Tag Archives: sustainable competitive advantage

VISA Q1 2017 Earnings, harvesting market growth, ploughing and sowing for the future

2-4-2017.  VISA Q1 2017 (2-2-2017) earnings call was led by Alfred Kelly Jr., who became CEO, replacing Charlie Scharf on 12-1-2016.  Al Kelly graduated from Catholic, Christian Brothers affiliated Iona College, in Westchester, NY, with undergraduate and MBA degrees. He worked in the Reagan White House as manager of information systems (using DOS, or Windows 2.0?) from 1985 to 1987, then held a range of important roles at American Express for the next 23 years.  He has been on the VISA Board of Directors since 2014 and therefore played a role in approving the current strategy. 

In the earnings call, Kelly noted that VISA strategy will remain as is, in a seamless transition with the previous CEO. He noted VISA has a talented leadership team; strong relationships with issuers clients, acquirer clients and merchant clients. It is important to learn about and address their business needs while reducing friction in and enabling digital payments. VISA is in an industry with strong growth. In developing markets, middle classes and governments are demanding payment digitization. In developed markets, ecommerce and mobile payments are displacing checks and cash. VISA is a leader in payments technology and constantly supports innovation in ecommerce and novel forms of payment digitization.

I will address the overall strategy of VISA, which describes how VISA fills a key criterion of an Eternal Company investment: the ability to extend its competitive advance into evolving new markets, in a separate post.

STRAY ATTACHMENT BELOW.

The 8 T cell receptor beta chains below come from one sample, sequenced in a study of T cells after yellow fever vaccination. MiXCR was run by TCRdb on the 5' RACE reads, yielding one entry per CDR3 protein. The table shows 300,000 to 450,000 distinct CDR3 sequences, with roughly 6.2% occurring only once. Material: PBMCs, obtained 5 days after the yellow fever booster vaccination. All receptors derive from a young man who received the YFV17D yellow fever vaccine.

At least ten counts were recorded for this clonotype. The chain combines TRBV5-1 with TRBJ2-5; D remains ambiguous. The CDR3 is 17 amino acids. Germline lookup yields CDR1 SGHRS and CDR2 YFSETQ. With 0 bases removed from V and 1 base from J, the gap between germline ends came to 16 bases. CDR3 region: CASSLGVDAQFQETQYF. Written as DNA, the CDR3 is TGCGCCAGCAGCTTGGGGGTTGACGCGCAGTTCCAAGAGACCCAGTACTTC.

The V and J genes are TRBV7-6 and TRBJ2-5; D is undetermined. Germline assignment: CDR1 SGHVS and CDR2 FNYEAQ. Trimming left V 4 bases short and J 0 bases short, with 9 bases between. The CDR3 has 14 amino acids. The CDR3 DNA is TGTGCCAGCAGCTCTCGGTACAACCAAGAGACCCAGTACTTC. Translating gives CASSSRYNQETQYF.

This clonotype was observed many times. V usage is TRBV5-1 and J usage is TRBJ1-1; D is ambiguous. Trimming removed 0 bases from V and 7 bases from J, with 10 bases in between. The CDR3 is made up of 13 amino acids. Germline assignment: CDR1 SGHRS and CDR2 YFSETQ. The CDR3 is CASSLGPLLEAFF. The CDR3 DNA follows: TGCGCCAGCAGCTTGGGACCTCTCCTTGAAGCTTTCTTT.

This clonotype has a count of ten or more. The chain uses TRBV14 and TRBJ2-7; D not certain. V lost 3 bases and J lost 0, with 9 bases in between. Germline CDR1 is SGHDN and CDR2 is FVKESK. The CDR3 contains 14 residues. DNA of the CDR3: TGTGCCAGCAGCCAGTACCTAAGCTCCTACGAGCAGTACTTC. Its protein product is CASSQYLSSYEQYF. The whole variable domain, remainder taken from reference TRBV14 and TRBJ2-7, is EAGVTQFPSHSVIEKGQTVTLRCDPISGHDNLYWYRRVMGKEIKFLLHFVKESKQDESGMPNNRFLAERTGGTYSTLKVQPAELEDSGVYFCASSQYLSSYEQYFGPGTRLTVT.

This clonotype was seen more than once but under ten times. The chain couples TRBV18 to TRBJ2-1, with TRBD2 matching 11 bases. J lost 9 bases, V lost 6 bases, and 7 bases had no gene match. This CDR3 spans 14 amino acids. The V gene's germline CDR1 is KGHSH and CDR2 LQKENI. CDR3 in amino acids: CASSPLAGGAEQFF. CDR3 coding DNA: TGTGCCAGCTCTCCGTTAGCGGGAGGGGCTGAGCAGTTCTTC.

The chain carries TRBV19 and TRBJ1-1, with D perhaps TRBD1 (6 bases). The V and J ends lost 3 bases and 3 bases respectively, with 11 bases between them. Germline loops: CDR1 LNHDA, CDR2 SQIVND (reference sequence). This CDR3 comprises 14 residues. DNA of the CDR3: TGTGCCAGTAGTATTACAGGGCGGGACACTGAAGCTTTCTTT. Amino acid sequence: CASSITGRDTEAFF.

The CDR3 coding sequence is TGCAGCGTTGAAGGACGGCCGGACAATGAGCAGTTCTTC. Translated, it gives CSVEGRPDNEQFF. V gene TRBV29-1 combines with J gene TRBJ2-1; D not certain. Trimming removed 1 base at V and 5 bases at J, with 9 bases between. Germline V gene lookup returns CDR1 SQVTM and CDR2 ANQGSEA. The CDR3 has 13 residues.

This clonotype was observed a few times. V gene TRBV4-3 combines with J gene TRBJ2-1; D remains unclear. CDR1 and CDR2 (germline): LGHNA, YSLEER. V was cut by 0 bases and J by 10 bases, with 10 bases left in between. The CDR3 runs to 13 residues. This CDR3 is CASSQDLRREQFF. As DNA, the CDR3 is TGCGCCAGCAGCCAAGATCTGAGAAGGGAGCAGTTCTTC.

Following is a summary of Q1 2017 financial results.  Rev and EPS exceeded expectations as accelerating business more than offset exchange rate shifts.  GAAP Q1 rev up 25%, EPS 7%. Adjusting for the non cash gain in Q1 2016 from writing off the VISA Europe put, adjusted EPS up 23%.  Payment volume growth increased 1-2 % in most geo regions. Cross border payment growth accelerated 2% from 10-12% globally excluding VISA Europe. Including VISA Europe impact, they accelerated 10%.  Process transaction growth accelerated 15 from 12-13% driven by India and US.

Did not issue 2$ Billion in debt as panned to finance VISA Europe acquisition as well as other costs. VISA has 8$ Billion offshore, will await Trump plan for corporate tax reform which may well allow cash efficient cash repatriation. Until then, used commercial paper issuance to fund stock buyback and operating cash needs.

The only region with reduction in growth was Latin America, due to Brazil. 

The integration of VISA Europe is proceeding and will continue throughout 2017. Europe represents meaningful growth opportunities, with large opportunities to displace cash.  Plan to advance digital payments by rolling out tokenization, VISA Checkout, and supporting digital wallets.   VISA continued to focus on local market priorities alongside client engagement. The vast majority of VISA payments volume in Europe remain under contract and is therefore protected in the short term.

The deliberate process of consultation of VISA Europe staff was completed later than expected. New hiring, investment to integrate technology with that of the international VISA system are adding expenses as planned.   As cost reductions are realized and Europe clients access global VISA capabilities,  earnings will accrete and value will be realized for shareholders, as planned since the takeover was announced.  Equity dilution related to the purchase is being offset by accelerated share buybacks. 

In India, Aggressive demonetization measures pushed by the government resulted in doubled transaction volumes but little revenue growth. Responsive to request by the Indian Government, VISA charged no fees for processing through 12-31-2016.  VISA regards this as an opportunity to expand the network and acceptance internationally, focusing on building customer awareness and merchant acceptance 

Kelly articulated “So.. when you consider the economics of the investment we will make in India, plus conservative pricing, it will not drive much profit this year. But this is a great year to make sure we do everything we can in one of the two largest population countries in the world to get as good a position as we can to help us over the next decade. “